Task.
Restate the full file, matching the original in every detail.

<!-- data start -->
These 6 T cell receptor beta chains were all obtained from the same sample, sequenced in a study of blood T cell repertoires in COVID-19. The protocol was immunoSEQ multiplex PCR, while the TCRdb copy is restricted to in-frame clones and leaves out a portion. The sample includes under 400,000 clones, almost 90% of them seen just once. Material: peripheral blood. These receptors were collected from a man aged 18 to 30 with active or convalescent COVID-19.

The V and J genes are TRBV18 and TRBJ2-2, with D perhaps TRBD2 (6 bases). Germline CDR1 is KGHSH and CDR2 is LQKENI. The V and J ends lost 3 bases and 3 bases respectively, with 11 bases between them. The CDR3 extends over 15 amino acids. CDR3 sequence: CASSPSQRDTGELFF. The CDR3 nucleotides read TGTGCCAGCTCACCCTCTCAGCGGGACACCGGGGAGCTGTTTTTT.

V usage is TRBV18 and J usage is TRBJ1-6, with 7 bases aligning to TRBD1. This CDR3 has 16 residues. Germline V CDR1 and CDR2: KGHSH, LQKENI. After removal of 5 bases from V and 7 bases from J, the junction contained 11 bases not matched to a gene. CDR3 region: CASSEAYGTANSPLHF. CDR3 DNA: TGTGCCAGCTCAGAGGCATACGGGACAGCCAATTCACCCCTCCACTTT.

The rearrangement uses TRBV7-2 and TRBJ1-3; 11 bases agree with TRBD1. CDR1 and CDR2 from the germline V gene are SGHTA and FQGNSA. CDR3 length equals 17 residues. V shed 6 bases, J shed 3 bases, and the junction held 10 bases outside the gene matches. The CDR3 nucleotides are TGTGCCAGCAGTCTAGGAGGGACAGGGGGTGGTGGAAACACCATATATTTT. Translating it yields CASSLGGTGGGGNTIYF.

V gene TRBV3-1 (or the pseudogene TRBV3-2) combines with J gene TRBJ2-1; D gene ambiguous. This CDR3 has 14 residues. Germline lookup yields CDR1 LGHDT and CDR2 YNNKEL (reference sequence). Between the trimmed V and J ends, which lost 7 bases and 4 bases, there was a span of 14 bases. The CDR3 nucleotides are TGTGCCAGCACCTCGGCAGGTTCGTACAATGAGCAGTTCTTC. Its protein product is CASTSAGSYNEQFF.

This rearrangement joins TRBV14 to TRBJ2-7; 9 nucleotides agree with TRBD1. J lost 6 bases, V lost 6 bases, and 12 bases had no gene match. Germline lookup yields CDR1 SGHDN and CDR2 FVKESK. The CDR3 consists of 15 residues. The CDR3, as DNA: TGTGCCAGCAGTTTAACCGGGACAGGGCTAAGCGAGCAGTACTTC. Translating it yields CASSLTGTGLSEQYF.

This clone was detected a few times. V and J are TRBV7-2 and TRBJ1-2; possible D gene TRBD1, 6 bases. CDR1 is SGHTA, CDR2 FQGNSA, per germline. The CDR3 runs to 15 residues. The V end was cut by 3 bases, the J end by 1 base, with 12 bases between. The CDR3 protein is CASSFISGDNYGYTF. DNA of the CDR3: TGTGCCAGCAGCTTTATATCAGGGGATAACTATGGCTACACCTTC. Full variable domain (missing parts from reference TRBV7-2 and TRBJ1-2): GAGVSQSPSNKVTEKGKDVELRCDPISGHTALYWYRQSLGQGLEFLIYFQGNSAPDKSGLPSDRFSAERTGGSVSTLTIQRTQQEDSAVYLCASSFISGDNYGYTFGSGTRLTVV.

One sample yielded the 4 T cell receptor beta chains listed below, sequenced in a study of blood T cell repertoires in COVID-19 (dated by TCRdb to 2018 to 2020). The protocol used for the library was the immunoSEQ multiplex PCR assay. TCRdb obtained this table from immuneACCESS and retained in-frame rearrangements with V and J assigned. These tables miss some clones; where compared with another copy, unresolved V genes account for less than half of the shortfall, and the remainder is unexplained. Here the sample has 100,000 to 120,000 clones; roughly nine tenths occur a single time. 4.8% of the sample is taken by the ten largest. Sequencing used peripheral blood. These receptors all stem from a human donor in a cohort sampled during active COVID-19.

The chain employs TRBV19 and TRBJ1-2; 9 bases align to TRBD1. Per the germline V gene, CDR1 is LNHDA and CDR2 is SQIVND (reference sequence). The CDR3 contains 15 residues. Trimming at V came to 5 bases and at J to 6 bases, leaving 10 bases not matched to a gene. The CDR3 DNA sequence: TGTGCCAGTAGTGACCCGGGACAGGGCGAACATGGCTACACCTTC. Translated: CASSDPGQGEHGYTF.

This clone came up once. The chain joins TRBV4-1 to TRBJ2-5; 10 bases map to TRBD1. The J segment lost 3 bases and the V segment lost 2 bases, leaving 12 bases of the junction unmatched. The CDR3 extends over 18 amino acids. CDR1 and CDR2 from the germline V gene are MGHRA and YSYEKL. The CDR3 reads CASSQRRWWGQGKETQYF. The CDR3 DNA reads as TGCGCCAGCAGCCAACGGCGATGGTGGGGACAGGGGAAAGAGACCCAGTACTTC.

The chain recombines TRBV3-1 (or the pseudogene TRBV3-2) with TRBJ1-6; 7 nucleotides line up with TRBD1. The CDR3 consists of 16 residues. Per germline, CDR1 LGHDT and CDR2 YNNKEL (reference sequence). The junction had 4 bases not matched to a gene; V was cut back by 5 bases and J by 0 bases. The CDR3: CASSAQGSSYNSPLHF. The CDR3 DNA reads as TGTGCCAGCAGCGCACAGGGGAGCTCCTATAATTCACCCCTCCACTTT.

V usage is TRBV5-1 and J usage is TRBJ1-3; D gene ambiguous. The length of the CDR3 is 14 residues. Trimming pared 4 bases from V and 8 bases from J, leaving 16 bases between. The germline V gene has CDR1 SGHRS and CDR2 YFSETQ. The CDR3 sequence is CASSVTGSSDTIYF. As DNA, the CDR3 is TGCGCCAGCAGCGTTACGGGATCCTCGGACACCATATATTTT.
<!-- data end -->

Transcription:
These 6 T cell receptor beta chains were all obtained from the same sample, sequenced in a study of blood T cell repertoires in COVID-19. The protocol was immunoSEQ multiplex PCR, while the TCRdb copy is restricted to in-frame clones and leaves out a portion. The sample includes under 400,000 clones, almost 90% of them seen just once. Material: peripheral blood. These receptors were collected from a man aged 18 to 30 with active or convalescent COVID-19.

The V and J genes are TRBV18 and TRBJ2-2, with D perhaps TRBD2 (6 bases). Germline CDR1 is KGHSH and CDR2 is LQKENI. The V and J ends lost 3 bases and 3 bases respectively, with 11 bases between them. The CDR3 extends over 15 amino acids. CDR3 sequence: CASSPSQRDTGELFF. The CDR3 nucleotides read TGTGCCAGCTCACCCTCTCAGCGGGACACCGGGGAGCTGTTTTTT.

V usage is TRBV18 and J usage is TRBJ1-6, with 7 bases aligning to TRBD1. This CDR3 has 16 residues. Germline V CDR1 and CDR2: KGHSH, LQKENI. After removal of 5 bases from V and 7 bases from J, the junction contained 11 bases not matched to a gene. CDR3 region: CASSEAYGTANSPLHF. CDR3 DNA: TGTGCCAGCTCAGAGGCATACGGGACAGCCAATTCACCCCTCCACTTT.

The rearrangement uses TRBV7-2 and TRBJ1-3; 11 bases agree with TRBD1. CDR1 and CDR2 from the germline V gene are SGHTA and FQGNSA. CDR3 length equals 17 residues. V shed 6 bases, J shed 3 bases, and the junction held 10 bases outside the gene matches. The CDR3 nucleotides are TGTGCCAGCAGTCTAGGAGGGACAGGGGGTGGTGGAAACACCATATATTTT. Translating it yields CASSLGGTGGGGNTIYF.

V gene TRBV3-1 (or the pseudogene TRBV3-2) combines with J gene TRBJ2-1; D gene ambiguous. This CDR3 has 14 residues. Germline lookup yields CDR1 LGHDT and CDR2 YNNKEL (reference sequence). Between the trimmed V and J ends, which lost 7 bases and 4 bases, there was a span of 14 bases. The CDR3 nucleotides are TGTGCCAGCACCTCGGCAGGTTCGTACAATGAGCAGTTCTTC. Its protein product is CASTSAGSYNEQFF.

This rearrangement joins TRBV14 to TRBJ2-7; 9 nucleotides agree with TRBD1. J lost 6 bases, V lost 6 bases, and 12 bases had no gene match. Germline lookup yields CDR1 SGHDN and CDR2 FVKESK. The CDR3 consists of 15 residues. The CDR3, as DNA: TGTGCCAGCAGTTTAACCGGGACAGGGCTAAGCGAGCAGTACTTC. Translating it yields CASSLTGTGLSEQYF.

This clone was detected a few times. V and J are TRBV7-2 and TRBJ1-2; possible D gene TRBD1, 6 bases. CDR1 is SGHTA, CDR2 FQGNSA, per germline. The CDR3 runs to 15 residues. The V end was cut by 3 bases, the J end by 1 base, with 12 bases between. The CDR3 protein is CASSFISGDNYGYTF. DNA of the CDR3: TGTGCCAGCAGCTTTATATCAGGGGATAACTATGGCTACACCTTC. Full variable domain (missing parts from reference TRBV7-2 and TRBJ1-2): GAGVSQSPSNKVTEKGKDVELRCDPISGHTALYWYRQSLGQGLEFLIYFQGNSAPDKSGLPSDRFSAERTGGSVSTLTIQRTQQEDSAVYLCASSFISGDNYGYTFGSGTRLTVV.

One sample yielded the 4 T cell receptor beta chains listed below, sequenced in a study of blood T cell repertoires in COVID-19 (dated by TCRdb to 2018 to 2020). The protocol used for the library was the immunoSEQ multiplex PCR assay. TCRdb obtained this table from immuneACCESS and retained in-frame rearrangements with V and J assigned. These tables miss some clones; where compared with another copy, unresolved V genes account for less than half of the shortfall, and the remainder is unexplained. Here the sample has 100,000 to 120,000 clones; roughly nine tenths occur a single time. 4.8% of the sample is taken by the ten largest. Sequencing used peripheral blood. These receptors all stem from a human donor in a cohort sampled during active COVID-19.

The chain employs TRBV19 and TRBJ1-2; 9 bases align to TRBD1. Per the germline V gene, CDR1 is LNHDA and CDR2 is SQIVND (reference sequence). The CDR3 contains 15 residues. Trimming at V came to 5 bases and at J to 6 bases, leaving 10 bases not matched to a gene. The CDR3 DNA sequence: TGTGCCAGTAGTGACCCGGGACAGGGCGAACATGGCTACACCTTC. Translated: CASSDPGQGEHGYTF.

This clone came up once. The chain joins TRBV4-1 to TRBJ2-5; 10 bases map to TRBD1. The J segment lost 3 bases and the V segment lost 2 bases, leaving 12 bases of the junction unmatched. The CDR3 extends over 18 amino acids. CDR1 and CDR2 from the germline V gene are MGHRA and YSYEKL. The CDR3 reads CASSQRRWWGQGKETQYF. The CDR3 DNA reads as TGCGCCAGCAGCCAACGGCGATGGTGGGGACAGGGGAAAGAGACCCAGTACTTC.

The chain recombines TRBV3-1 (or the pseudogene TRBV3-2) with TRBJ1-6; 7 nucleotides line up with TRBD1. The CDR3 consists of 16 residues. Per germline, CDR1 LGHDT and CDR2 YNNKEL (reference sequence). The junction had 4 bases not matched to a gene; V was cut back by 5 bases and J by 0 bases. The CDR3: CASSAQGSSYNSPLHF. The CDR3 DNA reads as TGTGCCAGCAGCGCACAGGGGAGCTCCTATAATTCACCCCTCCACTTT.

V usage is TRBV5-1 and J usage is TRBJ1-3; D gene ambiguous. The length of the CDR3 is 14 residues. Trimming pared 4 bases from V and 8 bases from J, leaving 16 bases between. The germline V gene has CDR1 SGHRS and CDR2 YFSETQ. The CDR3 sequence is CASSVTGSSDTIYF. As DNA, the CDR3 is TGCGCCAGCAGCGTTACGGGATCCTCGGACACCATATATTTT.